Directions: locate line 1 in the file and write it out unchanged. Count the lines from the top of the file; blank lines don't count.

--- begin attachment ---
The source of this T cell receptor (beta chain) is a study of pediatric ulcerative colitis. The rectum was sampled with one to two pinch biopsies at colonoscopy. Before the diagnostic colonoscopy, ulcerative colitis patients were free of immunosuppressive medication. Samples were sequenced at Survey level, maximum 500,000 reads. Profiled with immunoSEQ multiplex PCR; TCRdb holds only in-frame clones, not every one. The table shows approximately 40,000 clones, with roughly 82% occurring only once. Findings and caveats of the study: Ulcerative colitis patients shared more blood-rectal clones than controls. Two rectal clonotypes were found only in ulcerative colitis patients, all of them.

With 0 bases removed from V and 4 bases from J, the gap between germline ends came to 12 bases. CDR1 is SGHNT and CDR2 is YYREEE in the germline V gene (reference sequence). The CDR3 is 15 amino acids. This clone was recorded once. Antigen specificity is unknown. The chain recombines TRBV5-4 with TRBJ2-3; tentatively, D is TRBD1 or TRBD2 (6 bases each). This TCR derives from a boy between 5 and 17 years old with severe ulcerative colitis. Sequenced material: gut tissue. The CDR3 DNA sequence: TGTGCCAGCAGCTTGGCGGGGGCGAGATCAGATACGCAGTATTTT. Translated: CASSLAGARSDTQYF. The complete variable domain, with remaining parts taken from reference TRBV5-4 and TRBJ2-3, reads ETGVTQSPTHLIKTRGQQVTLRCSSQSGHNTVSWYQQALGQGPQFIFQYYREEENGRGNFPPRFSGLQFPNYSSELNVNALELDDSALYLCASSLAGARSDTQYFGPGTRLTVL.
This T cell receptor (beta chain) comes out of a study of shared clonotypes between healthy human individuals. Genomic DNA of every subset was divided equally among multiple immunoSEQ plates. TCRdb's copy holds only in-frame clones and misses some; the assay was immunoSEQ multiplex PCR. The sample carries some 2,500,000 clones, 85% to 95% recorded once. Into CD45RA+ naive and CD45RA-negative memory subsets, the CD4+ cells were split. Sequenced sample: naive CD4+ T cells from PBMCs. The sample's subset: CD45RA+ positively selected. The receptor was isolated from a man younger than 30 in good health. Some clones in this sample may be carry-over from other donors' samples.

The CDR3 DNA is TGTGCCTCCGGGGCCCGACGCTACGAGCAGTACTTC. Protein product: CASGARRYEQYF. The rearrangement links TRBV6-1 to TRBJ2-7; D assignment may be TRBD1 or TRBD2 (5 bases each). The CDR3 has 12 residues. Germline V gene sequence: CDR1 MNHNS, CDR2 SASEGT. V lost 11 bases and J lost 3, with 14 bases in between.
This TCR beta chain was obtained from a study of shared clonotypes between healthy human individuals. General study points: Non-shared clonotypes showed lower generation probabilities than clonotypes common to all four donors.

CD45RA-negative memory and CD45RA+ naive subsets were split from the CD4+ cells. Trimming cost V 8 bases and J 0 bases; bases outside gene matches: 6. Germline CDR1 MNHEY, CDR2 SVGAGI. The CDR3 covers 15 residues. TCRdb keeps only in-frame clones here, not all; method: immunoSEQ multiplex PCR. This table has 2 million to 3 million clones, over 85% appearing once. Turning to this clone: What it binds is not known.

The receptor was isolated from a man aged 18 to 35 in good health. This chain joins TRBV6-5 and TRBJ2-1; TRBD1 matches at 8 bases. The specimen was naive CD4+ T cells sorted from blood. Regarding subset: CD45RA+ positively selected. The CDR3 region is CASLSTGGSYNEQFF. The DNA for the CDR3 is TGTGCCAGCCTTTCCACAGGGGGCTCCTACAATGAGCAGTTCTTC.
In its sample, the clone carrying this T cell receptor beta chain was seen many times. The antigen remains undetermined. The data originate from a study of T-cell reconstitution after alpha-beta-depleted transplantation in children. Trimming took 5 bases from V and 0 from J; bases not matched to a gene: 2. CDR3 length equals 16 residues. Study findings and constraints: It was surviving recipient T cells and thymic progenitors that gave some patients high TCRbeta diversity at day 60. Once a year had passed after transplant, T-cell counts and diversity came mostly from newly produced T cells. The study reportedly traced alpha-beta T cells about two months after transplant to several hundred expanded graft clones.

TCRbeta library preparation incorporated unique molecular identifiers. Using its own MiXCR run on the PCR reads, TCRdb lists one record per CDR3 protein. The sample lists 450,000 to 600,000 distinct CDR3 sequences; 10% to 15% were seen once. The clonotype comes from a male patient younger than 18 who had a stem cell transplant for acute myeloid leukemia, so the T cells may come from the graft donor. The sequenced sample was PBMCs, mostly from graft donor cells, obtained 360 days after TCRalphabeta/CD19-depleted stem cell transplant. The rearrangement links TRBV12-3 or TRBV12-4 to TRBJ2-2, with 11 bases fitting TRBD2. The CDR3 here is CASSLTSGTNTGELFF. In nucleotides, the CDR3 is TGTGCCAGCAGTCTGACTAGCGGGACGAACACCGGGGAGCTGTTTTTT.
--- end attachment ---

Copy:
The source of this T cell receptor (beta chain) is a study of pediatric ulcerative colitis. The rectum was sampled with one to two pinch biopsies at colonoscopy. Before the diagnostic colonoscopy, ulcerative colitis patients were free of immunosuppressive medication. Samples were sequenced at Survey level, maximum 500,000 reads. Profiled with immunoSEQ multiplex PCR; TCRdb holds only in-frame clones, not every one. The table shows approximately 40,000 clones, with roughly 82% occurring only once. Findings and caveats of the study: Ulcerative colitis patients shared more blood-rectal clones than controls. Two rectal clonotypes were found only in ulcerative colitis patients, all of them.